Humor and Healing: The Mind-Body Connection
"As it is not proper to cure the eyes without the head, nor the head without the body; so neither is it proper to cure the body without the soul." —Socrates(Cousins, 56)
The word, to heal, comes from the root word "haelen" which means to make whole. Bringing together the body, mind and spirit can be healing. The word humor
itself is a word of many meanings. The root of the word is "umor" meaning liquid or fluid (Moyers, 221). In the Middle Ages, humor referred to an energy that was thought to relate to a body fluid and an emotional state. This energy was believed to determine health and disposition.
In modern dictionaries, humor is defined as "the quality of being laughable or comical" or as "a state of mind, mood, spirit". Humor enhances the creative process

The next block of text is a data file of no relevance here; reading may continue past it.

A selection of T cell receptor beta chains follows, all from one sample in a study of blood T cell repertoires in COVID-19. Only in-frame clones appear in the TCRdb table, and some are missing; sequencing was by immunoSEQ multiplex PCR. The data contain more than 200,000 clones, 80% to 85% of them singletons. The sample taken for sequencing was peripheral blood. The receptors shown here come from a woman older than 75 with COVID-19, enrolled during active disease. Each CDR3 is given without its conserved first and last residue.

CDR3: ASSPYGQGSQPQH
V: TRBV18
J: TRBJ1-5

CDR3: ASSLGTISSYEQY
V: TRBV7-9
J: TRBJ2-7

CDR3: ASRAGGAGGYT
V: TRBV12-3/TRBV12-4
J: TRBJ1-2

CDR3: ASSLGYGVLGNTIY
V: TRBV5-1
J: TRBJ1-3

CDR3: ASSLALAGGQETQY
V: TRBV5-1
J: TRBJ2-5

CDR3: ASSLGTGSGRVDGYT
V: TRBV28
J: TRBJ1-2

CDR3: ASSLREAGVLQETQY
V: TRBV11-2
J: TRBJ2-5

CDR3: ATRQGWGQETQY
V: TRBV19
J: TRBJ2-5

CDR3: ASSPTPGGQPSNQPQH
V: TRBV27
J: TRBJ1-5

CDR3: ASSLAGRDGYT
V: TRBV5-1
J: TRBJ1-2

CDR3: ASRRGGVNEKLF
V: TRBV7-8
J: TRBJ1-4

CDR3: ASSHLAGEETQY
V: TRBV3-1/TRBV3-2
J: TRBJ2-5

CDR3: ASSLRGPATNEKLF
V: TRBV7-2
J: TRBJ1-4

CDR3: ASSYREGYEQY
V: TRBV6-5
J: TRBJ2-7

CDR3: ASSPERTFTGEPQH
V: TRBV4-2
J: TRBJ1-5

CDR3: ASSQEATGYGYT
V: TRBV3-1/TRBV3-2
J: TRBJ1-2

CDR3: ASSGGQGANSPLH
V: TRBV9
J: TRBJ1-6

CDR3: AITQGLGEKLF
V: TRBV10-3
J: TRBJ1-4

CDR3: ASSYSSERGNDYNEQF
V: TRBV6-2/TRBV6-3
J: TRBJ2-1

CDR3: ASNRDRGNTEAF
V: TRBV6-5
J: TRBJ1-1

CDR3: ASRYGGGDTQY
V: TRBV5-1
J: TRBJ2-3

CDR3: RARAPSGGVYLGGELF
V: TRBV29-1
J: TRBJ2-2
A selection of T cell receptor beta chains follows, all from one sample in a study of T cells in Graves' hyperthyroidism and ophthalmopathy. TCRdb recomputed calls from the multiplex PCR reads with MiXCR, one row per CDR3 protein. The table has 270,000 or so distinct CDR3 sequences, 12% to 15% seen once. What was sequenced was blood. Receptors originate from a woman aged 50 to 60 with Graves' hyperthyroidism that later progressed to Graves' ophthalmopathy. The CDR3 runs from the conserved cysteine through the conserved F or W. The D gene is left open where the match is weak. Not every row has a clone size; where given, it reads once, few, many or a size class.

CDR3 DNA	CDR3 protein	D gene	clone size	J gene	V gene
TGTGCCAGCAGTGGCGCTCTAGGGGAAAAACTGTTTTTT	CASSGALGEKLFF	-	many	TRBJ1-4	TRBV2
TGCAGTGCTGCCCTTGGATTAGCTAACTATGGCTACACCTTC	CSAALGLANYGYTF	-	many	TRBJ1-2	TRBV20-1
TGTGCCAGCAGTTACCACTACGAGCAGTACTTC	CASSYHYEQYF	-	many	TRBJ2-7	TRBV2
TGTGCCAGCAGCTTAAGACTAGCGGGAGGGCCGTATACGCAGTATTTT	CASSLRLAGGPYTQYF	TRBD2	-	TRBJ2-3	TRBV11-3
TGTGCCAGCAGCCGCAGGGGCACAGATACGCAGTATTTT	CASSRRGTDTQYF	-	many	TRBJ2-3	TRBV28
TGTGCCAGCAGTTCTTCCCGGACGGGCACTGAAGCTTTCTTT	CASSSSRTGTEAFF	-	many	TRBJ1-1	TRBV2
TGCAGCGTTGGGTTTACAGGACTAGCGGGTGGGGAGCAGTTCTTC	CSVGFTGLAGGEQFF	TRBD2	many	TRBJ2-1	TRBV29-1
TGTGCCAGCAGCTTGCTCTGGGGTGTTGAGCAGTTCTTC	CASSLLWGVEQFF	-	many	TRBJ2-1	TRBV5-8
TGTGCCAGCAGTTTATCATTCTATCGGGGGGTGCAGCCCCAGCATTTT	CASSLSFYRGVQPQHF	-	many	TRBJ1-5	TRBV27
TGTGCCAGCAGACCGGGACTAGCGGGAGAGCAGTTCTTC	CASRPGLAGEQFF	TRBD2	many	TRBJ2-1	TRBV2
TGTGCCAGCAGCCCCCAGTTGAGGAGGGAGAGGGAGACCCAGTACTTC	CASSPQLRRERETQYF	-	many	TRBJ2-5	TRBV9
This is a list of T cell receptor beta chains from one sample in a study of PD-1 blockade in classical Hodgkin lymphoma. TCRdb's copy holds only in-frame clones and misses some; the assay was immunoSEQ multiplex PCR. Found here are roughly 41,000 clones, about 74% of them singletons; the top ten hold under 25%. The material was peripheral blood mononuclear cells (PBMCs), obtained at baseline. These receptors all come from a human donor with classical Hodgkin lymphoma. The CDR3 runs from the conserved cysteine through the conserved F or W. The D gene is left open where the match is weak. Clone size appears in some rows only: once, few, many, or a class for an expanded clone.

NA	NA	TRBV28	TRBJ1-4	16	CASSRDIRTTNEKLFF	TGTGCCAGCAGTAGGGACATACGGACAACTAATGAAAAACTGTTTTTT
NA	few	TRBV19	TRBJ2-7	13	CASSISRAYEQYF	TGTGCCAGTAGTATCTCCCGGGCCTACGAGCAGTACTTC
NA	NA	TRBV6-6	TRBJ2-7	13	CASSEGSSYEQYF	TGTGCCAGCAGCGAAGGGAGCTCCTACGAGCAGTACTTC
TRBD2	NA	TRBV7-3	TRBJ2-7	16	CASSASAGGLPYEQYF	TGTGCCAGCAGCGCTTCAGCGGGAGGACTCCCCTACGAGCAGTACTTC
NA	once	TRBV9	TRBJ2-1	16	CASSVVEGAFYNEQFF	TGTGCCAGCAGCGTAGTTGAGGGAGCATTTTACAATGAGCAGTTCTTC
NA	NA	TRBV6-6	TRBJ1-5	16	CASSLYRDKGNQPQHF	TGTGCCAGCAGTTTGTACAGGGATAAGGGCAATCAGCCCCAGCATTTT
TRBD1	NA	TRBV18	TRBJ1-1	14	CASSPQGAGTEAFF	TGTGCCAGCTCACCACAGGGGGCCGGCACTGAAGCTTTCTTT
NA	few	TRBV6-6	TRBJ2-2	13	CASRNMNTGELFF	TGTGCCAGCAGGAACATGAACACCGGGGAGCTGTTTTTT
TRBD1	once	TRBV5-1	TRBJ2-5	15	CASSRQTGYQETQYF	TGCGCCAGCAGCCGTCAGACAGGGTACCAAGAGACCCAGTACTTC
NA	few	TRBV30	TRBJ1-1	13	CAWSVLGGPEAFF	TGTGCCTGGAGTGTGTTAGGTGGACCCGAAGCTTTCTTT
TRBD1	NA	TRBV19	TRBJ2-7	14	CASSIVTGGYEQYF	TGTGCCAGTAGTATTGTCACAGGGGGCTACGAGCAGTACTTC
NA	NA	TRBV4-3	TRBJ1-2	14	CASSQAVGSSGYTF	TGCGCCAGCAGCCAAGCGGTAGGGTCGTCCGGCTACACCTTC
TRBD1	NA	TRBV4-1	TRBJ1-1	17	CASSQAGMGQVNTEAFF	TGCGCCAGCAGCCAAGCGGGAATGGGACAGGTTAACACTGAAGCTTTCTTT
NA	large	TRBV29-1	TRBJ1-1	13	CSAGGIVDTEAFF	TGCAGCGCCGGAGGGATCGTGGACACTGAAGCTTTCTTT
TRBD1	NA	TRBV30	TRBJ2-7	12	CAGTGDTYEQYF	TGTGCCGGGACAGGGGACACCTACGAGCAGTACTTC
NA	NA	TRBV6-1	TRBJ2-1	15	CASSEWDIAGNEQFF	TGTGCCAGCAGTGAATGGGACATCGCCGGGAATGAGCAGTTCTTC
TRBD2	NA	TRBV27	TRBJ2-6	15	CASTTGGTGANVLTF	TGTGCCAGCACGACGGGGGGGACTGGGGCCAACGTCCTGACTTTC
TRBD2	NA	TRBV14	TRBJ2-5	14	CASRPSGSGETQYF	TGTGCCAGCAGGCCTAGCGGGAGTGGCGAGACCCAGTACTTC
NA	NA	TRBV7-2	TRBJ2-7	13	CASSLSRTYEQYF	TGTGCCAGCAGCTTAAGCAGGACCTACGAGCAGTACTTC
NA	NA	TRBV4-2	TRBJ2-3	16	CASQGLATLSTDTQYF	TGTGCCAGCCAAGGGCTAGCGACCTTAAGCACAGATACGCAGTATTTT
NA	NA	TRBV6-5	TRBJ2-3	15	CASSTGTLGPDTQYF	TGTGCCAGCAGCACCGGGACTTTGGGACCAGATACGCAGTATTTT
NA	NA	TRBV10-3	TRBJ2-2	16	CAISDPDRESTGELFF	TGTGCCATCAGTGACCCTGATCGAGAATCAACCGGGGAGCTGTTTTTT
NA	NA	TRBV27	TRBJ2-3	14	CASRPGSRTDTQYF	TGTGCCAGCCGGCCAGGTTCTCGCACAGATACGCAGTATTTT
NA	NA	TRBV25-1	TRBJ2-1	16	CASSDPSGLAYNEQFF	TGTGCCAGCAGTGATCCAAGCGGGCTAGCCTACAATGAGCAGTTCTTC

and is one of the coping devices used to combat stress and disease. Humor can be used successfully in the classroom, in the workplace, in therapy and counseling, and in medicine to assist in the healing process (Cousins, 78).
Laughter improves self-esteem, enhances social interaction, and generally makes life more enjoyable. Laughter can provide a cathartic release, a purifying of emotions and release of emotional tension. Laughter, crying, raging, and trembling are all cathartic activities which can unblock energy flow.
Laughter is more than a visual and vocal behavior. It is accompanied by a wide range
of physiological changes (Swencionis, 162). During vigorous laughter the body brings in extra oxygen, shudders the internal organs, causes muscles to contract, and activates the hypothalamus, pituitary, and adrenal glands. This results in an increase in the secretion of endorphins (internally produced morphine-like molecules). This “internal jogging” produces an increase in oxygen absorption, increase in heart rate, relaxation of the muscles, and increases in the number of disease fighting immune cells (Moyers, 230).